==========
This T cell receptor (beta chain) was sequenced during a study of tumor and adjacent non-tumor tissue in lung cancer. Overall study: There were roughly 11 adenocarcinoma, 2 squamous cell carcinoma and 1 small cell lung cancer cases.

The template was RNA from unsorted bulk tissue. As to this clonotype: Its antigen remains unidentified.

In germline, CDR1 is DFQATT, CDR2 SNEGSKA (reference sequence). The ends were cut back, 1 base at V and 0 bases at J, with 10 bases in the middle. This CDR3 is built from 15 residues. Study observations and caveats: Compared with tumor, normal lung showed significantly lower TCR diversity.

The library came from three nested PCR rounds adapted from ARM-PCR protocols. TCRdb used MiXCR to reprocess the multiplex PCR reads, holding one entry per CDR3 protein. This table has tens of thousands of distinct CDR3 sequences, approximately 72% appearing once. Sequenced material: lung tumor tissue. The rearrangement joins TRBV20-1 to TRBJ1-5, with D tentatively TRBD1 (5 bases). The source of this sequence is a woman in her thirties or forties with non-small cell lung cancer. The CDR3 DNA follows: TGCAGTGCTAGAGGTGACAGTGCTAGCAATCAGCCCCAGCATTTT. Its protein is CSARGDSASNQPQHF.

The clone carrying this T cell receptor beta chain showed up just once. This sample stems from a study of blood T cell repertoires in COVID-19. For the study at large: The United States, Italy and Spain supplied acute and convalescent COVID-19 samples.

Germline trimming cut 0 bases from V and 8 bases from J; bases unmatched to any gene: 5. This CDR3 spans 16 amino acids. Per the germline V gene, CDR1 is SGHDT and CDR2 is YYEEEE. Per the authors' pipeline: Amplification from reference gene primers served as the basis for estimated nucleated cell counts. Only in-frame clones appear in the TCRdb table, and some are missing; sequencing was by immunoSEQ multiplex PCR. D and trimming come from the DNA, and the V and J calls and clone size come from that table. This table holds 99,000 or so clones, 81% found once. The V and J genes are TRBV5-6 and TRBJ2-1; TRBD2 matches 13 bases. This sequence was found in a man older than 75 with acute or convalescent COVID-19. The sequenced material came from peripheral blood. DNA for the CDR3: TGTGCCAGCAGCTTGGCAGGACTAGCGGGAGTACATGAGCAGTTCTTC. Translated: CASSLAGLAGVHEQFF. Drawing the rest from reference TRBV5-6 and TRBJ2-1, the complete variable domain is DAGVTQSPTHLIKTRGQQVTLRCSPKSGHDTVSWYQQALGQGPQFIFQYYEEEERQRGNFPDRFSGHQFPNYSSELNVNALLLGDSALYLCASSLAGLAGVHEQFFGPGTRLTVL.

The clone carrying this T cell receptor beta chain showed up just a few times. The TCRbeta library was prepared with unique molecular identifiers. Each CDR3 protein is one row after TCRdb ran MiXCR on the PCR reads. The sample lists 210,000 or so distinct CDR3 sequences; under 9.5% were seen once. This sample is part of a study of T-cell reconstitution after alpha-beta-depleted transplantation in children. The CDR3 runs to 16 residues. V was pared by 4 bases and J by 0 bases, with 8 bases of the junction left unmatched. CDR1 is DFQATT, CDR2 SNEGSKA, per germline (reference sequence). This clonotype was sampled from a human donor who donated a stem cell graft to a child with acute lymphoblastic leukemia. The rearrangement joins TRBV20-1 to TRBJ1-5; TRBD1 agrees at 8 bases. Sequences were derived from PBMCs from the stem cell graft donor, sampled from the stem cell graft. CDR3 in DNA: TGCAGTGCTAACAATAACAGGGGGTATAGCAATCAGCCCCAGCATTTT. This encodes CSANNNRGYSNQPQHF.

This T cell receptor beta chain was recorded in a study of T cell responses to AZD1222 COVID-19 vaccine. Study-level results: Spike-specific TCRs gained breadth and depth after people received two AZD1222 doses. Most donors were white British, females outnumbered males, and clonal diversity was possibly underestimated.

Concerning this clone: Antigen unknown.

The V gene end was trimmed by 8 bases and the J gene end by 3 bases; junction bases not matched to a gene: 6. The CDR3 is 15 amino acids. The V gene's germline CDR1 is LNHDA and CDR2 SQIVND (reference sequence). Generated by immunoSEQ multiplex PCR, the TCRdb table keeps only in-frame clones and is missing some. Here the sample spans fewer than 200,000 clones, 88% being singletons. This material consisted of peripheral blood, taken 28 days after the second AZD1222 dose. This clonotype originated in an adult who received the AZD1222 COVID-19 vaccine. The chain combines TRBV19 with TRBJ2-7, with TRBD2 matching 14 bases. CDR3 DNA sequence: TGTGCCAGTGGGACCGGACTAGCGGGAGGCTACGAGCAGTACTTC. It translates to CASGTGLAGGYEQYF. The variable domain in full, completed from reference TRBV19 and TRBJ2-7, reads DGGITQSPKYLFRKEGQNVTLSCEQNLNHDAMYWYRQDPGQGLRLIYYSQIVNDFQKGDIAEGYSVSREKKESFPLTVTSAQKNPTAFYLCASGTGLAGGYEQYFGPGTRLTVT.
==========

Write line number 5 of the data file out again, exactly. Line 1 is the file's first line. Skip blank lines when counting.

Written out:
The clone carrying this T cell receptor beta chain showed up just once. This sample stems from a study of blood T cell repertoires in COVID-19. For the study at large: The United States, Italy and Spain supplied acute and convalescent COVID-19 samples.